With mass quarantine rippling out worldwide in the wake of the Coronavirus, I thought I would share some tips on surviving being stuck at home for long periods of time. As many of you know, I've suffered chronic health issues for over a decade and have a lot of personal experience in making the most of life in the same four walls for weeks or months on end. So if you are looking on how to preserve your sanity along with your health, this article might just be a lifesaver!
Not all of these are applicable if you are actively, seriously sick, and your energy should always be firstly on providing yourself and your loved ones with rest and nutrients. However, mental health remains important as well, so if you are in recovery, staying home to minimize exposure, or if you have a light case, or trying to keep your kids busy while you rest up, here are some ideas that I have found to be real sanity savers over the years.
Your Home is Your Sanctuary
The single most important concept of surviving intense geographical limitation is to make sure that the area you inhabit is an area that makes you happy. Peace and joy are immune strengtheners while stress and depression knock you down. So tidy up. Organize. Get that new piece of wall decor you've been eyeing. Wash the windows. Paint the room. Add mood lights. Get a plant. Wash or replace the curtains/furniture covers. Toss the clutter. Rearrange furniture to help the house feel 'new.' When you are sick, tidiness will slide, so make it a priority when you are feeling well, and keep your housemates/family on the same page.
Be clear about your health and ask about the health of others. But beyond that, spend intentional time connecting with others. Write an email to someone you haven't seen in awhile. Fill them in on your life and ask about theirs. Schedule video chats. Call your mom. Start a virtual book club. Join some facebook hobby groups that are focused on non-COVID topics. Follow some uplifting tags on Instagram, and make sure to leave meaningful comments on social media photos of friends and family. You never know when you might reconnect with someone!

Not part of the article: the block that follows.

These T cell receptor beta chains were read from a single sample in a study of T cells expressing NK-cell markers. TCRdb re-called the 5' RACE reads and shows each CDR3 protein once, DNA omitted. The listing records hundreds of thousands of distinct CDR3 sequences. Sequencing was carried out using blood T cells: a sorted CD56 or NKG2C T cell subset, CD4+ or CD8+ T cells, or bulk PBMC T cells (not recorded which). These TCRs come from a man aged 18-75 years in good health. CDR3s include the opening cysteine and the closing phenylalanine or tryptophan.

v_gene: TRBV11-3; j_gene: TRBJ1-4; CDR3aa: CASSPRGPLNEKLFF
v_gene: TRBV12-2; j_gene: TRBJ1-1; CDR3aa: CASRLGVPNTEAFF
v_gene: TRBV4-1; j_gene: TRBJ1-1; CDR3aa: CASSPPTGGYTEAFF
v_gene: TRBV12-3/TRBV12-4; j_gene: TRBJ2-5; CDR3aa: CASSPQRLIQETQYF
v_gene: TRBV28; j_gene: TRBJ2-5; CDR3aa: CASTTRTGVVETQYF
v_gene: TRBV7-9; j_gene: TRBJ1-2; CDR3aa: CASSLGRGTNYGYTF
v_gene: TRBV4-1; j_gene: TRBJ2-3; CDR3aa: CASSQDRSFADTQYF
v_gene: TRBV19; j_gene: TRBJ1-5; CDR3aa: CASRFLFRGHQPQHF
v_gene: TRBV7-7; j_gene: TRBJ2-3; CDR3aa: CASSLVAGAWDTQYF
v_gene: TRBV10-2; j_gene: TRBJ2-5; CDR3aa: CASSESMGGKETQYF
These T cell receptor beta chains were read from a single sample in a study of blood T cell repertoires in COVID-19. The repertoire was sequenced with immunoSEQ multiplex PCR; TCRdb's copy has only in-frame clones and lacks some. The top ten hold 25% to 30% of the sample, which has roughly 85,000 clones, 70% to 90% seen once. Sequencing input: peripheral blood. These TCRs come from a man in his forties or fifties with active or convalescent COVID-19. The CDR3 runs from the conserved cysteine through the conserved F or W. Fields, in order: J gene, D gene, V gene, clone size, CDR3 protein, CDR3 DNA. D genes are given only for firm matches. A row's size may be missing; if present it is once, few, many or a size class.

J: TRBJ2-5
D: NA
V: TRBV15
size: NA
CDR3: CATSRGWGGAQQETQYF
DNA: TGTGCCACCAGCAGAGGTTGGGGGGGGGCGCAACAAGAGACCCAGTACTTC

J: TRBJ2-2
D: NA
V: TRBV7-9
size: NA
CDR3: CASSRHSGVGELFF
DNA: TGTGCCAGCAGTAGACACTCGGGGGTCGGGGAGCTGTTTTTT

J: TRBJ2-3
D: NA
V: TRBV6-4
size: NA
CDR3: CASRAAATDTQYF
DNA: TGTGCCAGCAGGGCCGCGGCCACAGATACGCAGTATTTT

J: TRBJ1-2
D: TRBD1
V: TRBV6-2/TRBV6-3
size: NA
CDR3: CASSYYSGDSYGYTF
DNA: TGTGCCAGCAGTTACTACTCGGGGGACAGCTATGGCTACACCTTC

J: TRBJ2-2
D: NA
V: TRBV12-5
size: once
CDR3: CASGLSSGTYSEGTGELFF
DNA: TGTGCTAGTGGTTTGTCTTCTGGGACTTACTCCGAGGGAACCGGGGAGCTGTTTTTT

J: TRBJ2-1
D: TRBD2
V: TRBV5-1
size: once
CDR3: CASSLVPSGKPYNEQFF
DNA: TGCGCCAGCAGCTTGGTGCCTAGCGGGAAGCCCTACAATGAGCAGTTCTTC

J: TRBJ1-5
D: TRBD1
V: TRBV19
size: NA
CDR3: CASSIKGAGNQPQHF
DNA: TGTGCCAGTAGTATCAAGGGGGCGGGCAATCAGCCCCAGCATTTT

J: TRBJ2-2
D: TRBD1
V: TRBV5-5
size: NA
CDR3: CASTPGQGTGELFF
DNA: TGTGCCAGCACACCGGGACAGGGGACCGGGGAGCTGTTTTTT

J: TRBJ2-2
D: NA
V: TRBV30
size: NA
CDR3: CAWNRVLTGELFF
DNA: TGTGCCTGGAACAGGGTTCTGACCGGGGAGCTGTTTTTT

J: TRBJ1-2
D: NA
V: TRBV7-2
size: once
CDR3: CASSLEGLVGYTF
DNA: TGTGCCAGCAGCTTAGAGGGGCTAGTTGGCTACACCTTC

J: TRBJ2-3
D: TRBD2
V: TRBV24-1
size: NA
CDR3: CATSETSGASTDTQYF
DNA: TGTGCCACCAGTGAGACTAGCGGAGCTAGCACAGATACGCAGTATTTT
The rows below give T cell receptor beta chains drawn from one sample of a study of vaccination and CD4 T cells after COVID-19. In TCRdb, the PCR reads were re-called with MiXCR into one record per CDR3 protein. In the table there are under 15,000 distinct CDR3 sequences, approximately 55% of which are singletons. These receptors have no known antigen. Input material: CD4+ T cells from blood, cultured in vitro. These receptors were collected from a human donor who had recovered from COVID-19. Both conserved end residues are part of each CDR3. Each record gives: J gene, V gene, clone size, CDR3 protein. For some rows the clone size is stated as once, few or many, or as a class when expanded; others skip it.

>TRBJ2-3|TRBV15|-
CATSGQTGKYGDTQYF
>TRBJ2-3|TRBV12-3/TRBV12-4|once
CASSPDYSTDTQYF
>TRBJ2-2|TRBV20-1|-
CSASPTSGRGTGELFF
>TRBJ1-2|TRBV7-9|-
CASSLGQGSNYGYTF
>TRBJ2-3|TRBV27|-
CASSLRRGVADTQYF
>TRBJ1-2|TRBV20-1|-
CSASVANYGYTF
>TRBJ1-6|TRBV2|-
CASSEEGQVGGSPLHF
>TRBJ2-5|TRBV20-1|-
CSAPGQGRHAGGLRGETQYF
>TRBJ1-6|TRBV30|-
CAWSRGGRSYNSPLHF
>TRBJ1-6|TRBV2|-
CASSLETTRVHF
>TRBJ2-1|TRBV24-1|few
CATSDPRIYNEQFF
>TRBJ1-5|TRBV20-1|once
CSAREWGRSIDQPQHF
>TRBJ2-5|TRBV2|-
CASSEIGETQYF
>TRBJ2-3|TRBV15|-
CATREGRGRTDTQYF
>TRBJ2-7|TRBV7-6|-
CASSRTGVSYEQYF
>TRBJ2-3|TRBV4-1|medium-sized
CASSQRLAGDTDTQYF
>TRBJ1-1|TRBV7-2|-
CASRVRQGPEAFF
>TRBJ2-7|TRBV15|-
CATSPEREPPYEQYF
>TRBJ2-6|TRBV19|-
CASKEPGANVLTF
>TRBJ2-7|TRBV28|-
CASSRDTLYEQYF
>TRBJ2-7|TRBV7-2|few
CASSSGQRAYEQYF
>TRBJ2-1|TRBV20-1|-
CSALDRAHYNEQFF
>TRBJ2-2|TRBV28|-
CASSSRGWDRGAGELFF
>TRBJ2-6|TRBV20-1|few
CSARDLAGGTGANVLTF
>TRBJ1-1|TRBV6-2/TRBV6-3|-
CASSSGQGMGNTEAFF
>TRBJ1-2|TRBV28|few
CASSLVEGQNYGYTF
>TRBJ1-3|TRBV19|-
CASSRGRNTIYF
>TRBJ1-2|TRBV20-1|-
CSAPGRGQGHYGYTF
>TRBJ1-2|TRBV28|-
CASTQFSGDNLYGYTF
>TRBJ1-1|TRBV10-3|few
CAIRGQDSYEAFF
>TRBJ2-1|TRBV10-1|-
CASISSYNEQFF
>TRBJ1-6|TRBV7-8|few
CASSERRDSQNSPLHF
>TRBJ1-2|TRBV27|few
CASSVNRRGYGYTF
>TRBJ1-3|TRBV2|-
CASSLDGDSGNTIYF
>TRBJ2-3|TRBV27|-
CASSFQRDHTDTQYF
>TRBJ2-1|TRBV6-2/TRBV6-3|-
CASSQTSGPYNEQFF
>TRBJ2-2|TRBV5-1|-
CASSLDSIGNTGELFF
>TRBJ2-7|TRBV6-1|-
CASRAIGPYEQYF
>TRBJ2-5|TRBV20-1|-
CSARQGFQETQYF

If you have housemates or family members living with you, you might suddenly find yourselves spending a LOT more time together. Talk about what everyone needs in terms of personal space and time and figure out how to manage everyone's needs. Worry and sickness can make it more difficult to remain neutral and pleasant in conversation and you may find yourselves snapping at each other. Be mindful. If you slip up, apologize. An apology is such a heartwarming thing. Don't let the sun go down on your anger. Use "I feel" language instead of "you did this" language. Extroverts need to give introverts their space, and introverts need to mindfully initiate contact with extroverts. Take care of each other.
If/when you get sick...be kind to your caregiver. Say thank you. Be the patient for them that you hope they will be for you.
If you take care of someone else...be cheerful. Check in on them. Help them get better faster. Be the caregiver you hope they will be for you, if only in the sense of being clearly aware of what THEY need.
Innovate in the Kitchen
Between being stuck at home, finding finances tighter, and needing to fill yourselves with healthy and not junk food, you may find yourself getting really bored of your diet really fast. One of the best things you can do is use your energy to cook some meals that are healthy and delicious. Cook in bulk so that you have plenty of leftovers in the fridge and freezer, so that you have good, enticing food at home to eliminate the desire to go out and buy cheap, unhealthy craving food in germ-transmissable areas.
Streaming is Your Friend...When You Laugh
While it may be a good time to cut back on excessive streaming services, keeping one or rotating a few may be key to getting through this pandemic, especially when you are too sick to do much else. However, keep in mind that laughter is healing and stress is weakening! So skip the horror and suspense and keep to the hilarious and heartwarming. Rewatch old favorites and ask friends for recommendations. Swapping DVD sets now before Coronavirus hits your community might be wise, but DVD cases are also fairly easy to sterilize and dropoffs can be prudently managaged.